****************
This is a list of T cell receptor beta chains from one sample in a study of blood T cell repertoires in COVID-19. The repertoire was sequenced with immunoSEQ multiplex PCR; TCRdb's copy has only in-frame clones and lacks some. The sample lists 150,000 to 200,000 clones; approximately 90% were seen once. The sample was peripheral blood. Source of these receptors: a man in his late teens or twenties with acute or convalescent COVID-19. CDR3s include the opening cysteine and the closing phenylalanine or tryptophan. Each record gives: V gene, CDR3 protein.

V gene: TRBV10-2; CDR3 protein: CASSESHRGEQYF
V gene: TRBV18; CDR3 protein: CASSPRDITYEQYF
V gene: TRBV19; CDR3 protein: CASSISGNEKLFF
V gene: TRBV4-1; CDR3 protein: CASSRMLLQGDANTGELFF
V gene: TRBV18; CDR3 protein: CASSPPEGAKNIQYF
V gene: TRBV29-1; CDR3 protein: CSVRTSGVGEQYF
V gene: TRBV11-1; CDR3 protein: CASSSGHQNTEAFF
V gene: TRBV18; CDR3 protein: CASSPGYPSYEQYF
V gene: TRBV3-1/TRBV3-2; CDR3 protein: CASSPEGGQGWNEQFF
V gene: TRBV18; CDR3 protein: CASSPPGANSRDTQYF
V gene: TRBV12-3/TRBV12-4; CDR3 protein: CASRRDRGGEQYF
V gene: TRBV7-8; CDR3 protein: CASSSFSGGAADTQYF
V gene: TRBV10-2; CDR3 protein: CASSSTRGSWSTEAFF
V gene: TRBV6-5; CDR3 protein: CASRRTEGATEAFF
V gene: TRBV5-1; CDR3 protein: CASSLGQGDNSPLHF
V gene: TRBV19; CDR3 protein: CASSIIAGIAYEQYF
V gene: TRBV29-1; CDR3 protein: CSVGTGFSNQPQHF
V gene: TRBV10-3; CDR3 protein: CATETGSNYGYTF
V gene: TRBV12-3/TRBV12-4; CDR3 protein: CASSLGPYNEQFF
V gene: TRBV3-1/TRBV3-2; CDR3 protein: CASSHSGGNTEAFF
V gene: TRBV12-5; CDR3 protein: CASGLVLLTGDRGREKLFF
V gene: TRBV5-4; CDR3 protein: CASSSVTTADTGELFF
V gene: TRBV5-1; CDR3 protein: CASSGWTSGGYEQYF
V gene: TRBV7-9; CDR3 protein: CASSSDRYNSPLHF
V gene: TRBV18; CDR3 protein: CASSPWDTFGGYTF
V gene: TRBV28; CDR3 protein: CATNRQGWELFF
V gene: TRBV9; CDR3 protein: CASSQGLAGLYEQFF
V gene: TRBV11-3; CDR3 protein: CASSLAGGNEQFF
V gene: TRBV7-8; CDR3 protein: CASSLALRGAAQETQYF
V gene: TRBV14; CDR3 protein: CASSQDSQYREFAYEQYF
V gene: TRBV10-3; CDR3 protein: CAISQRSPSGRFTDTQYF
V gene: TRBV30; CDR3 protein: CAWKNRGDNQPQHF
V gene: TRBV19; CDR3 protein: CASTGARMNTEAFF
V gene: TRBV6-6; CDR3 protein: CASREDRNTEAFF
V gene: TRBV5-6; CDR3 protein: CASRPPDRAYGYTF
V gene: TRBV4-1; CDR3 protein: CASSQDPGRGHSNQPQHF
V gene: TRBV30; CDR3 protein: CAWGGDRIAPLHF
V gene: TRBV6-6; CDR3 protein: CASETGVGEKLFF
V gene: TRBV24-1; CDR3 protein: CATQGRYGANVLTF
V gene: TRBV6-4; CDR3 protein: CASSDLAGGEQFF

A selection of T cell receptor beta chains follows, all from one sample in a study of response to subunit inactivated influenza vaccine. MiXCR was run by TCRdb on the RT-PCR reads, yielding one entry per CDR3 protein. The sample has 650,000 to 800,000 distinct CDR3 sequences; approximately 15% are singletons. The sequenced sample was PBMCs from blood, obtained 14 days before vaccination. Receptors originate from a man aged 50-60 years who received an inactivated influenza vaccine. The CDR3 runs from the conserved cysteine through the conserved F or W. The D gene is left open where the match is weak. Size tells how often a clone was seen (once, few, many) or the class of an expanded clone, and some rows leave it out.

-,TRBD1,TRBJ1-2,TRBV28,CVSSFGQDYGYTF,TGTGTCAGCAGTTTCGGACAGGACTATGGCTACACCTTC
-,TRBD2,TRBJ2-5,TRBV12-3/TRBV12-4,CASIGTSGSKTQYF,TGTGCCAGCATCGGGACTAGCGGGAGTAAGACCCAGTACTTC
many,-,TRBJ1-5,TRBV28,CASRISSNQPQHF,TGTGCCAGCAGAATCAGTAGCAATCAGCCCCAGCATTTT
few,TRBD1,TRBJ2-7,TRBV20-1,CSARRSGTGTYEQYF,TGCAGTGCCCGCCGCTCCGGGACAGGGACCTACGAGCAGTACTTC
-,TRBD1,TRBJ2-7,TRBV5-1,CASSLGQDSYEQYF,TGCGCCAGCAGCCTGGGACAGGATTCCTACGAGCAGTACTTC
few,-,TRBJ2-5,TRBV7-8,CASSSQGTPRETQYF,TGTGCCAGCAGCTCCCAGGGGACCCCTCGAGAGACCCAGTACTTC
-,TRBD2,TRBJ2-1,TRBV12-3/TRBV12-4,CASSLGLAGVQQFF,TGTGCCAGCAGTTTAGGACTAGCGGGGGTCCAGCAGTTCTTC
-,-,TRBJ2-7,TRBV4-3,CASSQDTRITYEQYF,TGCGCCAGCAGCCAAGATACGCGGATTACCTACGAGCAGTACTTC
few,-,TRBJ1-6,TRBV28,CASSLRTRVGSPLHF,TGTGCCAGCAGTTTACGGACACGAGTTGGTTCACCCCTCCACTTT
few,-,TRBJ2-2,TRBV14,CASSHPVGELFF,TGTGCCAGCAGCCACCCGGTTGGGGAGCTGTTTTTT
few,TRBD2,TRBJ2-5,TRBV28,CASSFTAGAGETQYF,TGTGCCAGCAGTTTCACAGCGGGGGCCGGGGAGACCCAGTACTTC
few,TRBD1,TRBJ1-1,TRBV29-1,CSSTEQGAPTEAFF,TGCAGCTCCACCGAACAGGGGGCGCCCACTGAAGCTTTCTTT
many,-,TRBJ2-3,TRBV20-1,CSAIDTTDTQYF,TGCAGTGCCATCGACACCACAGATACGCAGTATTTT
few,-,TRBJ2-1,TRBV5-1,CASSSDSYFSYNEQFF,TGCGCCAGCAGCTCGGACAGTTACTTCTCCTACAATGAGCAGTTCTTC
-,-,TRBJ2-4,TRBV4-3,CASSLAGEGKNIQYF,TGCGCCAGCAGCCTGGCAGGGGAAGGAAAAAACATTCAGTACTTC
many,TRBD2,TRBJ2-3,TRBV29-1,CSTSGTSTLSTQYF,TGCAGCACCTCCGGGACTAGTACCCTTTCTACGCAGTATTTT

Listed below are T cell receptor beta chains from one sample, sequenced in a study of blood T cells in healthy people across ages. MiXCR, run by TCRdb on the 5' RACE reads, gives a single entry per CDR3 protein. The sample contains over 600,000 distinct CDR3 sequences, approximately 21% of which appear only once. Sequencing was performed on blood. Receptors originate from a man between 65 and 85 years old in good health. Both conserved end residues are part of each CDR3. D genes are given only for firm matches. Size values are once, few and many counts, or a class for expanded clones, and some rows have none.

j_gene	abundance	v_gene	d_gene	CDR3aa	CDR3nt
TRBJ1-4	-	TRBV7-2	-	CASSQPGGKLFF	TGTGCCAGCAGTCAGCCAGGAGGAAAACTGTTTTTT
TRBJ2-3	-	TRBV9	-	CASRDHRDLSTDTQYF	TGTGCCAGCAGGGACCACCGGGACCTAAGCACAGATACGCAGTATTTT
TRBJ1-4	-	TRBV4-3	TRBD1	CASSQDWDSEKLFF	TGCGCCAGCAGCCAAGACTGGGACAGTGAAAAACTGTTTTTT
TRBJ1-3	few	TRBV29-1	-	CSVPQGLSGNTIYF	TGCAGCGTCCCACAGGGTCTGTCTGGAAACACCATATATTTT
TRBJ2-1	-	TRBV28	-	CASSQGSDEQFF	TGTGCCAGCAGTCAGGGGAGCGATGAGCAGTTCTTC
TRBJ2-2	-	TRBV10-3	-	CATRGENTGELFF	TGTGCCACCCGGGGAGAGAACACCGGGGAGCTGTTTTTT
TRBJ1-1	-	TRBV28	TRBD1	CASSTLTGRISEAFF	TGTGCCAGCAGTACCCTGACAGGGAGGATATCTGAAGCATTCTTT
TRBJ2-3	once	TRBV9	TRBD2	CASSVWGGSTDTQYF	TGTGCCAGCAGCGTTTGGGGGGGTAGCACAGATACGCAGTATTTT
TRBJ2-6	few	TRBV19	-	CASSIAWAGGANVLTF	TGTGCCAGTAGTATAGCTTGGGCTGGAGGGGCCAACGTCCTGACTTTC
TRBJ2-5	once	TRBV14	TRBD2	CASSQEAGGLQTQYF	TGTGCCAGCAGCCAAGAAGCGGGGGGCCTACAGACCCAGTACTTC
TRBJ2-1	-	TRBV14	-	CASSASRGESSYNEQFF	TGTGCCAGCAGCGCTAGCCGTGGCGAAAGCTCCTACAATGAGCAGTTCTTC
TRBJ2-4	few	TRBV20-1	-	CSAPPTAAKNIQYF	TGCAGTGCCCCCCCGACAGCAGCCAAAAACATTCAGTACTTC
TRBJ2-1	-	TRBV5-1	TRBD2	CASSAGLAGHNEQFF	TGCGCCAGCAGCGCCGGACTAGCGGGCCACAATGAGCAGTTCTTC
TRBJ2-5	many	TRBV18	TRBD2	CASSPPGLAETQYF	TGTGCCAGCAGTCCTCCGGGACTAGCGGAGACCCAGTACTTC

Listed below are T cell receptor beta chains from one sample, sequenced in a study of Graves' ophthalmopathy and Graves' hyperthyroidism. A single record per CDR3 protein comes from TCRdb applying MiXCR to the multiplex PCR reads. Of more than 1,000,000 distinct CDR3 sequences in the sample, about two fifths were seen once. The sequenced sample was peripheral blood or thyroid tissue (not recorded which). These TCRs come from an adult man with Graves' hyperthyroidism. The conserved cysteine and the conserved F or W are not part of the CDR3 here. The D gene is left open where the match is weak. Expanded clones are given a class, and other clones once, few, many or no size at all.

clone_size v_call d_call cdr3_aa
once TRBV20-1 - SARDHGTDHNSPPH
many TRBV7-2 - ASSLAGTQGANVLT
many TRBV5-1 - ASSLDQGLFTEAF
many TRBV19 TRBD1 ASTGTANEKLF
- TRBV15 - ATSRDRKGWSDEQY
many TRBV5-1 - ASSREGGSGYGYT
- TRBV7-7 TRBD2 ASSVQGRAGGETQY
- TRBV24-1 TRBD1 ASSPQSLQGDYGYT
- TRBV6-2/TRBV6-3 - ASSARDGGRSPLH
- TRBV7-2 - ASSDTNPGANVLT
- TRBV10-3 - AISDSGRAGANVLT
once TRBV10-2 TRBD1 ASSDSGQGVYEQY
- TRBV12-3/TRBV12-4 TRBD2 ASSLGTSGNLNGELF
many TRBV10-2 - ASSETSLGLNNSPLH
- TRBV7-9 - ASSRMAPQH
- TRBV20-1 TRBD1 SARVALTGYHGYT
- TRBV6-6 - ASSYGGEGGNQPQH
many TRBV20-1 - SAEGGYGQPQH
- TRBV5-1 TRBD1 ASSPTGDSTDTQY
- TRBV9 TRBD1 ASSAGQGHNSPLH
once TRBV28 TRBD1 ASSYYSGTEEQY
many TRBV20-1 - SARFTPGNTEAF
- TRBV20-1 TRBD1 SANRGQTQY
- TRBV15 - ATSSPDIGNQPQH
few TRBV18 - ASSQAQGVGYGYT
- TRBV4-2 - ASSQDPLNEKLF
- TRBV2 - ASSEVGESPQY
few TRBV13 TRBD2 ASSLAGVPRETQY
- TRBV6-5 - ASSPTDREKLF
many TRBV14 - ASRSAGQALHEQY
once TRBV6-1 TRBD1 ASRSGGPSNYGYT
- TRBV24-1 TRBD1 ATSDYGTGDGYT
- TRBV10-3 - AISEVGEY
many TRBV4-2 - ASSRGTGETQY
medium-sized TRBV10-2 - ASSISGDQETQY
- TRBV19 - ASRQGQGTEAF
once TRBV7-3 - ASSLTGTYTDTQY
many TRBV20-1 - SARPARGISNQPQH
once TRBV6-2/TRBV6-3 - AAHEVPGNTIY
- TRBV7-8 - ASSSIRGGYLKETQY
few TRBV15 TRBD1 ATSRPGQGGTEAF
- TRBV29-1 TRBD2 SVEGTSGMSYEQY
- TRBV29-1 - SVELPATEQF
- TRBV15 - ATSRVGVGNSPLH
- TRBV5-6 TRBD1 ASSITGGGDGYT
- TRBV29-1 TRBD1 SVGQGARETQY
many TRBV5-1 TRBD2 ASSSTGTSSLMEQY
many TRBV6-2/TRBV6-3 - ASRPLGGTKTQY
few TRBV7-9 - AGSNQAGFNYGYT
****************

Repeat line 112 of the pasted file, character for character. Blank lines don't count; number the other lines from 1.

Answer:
- TRBV19 - ASRQGQGTEAF